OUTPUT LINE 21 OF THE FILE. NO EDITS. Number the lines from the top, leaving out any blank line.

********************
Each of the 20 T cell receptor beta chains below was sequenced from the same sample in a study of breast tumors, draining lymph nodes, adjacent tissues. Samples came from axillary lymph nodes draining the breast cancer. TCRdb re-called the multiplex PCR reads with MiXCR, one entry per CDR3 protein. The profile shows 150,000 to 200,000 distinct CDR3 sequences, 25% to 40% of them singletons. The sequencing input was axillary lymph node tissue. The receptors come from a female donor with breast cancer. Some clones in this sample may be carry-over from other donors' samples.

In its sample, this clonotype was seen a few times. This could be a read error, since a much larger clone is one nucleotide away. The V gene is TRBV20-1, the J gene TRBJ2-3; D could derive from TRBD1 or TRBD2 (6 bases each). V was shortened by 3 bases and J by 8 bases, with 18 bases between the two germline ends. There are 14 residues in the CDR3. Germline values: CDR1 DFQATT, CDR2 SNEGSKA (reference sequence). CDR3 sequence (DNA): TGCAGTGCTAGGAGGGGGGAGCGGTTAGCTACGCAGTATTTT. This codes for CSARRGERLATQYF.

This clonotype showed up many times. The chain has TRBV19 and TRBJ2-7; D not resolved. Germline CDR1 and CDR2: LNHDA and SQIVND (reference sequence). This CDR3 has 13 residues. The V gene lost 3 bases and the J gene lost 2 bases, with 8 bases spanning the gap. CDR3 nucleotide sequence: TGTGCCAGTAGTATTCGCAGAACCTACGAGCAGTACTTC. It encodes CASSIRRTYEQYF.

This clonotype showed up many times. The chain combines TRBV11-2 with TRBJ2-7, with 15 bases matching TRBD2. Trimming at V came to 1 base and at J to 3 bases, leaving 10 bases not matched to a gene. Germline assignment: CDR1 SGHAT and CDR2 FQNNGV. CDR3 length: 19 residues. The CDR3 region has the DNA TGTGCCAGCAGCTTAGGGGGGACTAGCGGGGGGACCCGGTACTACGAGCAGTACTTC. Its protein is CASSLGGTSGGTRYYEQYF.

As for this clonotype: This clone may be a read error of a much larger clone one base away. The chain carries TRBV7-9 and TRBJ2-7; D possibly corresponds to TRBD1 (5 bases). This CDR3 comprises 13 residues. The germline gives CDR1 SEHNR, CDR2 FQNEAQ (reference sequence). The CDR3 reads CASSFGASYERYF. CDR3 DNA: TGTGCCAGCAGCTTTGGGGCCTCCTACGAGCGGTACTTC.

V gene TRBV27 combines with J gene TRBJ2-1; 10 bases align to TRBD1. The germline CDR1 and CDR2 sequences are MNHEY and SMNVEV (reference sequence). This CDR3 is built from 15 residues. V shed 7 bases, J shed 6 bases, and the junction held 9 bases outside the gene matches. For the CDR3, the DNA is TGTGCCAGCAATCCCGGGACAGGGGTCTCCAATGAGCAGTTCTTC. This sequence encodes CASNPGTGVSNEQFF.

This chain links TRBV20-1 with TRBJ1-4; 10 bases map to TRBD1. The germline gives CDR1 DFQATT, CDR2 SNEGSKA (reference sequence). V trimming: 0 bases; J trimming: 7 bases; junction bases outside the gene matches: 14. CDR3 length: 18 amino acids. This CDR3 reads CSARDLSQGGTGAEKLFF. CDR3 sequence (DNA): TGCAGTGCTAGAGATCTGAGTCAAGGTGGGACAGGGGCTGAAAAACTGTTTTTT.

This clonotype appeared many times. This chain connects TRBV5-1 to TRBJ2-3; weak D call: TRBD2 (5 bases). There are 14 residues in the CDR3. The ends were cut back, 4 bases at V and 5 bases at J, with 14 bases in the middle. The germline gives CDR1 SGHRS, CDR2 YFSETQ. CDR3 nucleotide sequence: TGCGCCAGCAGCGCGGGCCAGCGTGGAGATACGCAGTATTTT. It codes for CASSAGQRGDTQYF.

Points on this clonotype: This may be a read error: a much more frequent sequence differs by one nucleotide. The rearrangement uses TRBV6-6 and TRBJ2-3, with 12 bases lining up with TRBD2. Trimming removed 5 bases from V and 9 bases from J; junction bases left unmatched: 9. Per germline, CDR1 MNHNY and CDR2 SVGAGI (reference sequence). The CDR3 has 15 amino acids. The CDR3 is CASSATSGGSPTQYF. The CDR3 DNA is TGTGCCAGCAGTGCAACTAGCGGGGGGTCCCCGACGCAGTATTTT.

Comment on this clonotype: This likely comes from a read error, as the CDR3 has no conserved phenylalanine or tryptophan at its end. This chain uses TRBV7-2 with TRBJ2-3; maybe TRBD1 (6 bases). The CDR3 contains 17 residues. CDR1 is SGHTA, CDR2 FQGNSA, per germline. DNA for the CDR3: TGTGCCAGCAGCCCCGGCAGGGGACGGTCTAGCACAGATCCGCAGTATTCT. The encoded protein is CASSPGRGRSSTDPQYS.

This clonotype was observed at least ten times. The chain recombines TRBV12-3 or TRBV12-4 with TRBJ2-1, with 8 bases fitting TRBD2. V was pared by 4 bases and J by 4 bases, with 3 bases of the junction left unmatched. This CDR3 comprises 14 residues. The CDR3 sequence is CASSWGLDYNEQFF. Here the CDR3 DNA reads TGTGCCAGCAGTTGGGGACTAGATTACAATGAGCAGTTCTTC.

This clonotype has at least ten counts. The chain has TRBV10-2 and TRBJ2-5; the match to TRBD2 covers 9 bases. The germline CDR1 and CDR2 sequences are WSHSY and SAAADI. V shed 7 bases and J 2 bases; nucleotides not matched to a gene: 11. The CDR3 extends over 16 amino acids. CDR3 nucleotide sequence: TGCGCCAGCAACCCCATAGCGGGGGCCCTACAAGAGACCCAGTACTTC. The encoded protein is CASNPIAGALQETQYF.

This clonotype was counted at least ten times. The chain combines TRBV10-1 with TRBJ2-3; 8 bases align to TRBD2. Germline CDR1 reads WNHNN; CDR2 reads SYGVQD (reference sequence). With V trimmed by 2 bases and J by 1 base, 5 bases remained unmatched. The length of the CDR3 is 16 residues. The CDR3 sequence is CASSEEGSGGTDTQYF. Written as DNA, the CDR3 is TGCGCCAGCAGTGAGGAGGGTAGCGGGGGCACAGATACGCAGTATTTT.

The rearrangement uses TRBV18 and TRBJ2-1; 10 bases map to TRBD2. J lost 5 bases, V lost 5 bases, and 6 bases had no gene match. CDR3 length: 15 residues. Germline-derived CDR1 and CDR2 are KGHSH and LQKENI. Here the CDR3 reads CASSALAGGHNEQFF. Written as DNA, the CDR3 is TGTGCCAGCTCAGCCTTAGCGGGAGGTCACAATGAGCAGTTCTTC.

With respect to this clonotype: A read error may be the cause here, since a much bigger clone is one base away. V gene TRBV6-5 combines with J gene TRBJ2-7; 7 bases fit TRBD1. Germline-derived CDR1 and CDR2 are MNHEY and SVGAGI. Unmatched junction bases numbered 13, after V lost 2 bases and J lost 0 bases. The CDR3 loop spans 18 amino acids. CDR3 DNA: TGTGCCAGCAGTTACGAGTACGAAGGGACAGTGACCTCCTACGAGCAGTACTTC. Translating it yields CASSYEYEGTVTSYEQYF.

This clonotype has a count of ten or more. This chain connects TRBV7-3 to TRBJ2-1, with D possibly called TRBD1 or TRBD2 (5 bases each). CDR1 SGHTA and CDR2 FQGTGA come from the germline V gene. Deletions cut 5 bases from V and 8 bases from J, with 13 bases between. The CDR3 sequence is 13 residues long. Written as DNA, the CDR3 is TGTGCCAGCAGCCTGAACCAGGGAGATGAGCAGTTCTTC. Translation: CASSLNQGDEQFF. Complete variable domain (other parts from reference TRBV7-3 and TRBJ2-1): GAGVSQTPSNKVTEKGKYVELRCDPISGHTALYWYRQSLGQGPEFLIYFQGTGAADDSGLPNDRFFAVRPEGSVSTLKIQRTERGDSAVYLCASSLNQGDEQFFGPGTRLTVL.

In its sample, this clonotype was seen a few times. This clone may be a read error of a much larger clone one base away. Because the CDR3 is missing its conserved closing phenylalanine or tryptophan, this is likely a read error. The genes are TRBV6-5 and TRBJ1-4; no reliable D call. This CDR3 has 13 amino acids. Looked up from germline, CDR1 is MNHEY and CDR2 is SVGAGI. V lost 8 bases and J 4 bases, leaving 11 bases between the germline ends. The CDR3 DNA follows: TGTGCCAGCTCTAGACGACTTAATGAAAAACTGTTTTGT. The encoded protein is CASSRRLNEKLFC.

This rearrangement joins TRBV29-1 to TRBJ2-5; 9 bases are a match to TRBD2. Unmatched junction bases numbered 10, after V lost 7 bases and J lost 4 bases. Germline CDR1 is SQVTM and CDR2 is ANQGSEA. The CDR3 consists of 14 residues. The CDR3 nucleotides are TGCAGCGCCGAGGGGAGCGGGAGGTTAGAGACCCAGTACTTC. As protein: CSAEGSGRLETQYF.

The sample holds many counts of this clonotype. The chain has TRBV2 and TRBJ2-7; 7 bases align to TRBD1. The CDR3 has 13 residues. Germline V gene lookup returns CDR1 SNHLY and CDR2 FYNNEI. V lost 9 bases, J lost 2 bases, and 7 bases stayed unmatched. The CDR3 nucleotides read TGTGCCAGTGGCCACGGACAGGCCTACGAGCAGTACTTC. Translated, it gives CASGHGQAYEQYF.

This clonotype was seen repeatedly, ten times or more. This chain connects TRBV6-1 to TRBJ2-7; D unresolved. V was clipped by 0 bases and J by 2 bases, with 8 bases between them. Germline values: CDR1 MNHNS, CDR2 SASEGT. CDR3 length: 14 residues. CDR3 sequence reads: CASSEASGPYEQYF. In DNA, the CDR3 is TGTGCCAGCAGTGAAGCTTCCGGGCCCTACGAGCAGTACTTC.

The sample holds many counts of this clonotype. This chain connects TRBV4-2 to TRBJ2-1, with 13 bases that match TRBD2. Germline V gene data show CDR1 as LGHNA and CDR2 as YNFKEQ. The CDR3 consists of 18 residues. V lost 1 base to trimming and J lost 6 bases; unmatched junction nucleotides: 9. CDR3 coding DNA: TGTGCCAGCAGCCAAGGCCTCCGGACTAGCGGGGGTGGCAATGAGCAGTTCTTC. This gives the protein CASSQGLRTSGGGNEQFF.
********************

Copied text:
The sample holds many counts of this clonotype. This chain connects TRBV4-2 to TRBJ2-1, with 13 bases that match TRBD2. Germline V gene data show CDR1 as LGHNA and CDR2 as YNFKEQ. The CDR3 consists of 18 residues. V lost 1 base to trimming and J lost 6 bases; unmatched junction nucleotides: 9. CDR3 coding DNA: TGTGCCAGCAGCCAAGGCCTCCGGACTAGCGGGGGTGGCAATGAGCAGTTCTTC. This gives the protein CASSQGLRTSGGGNEQFF.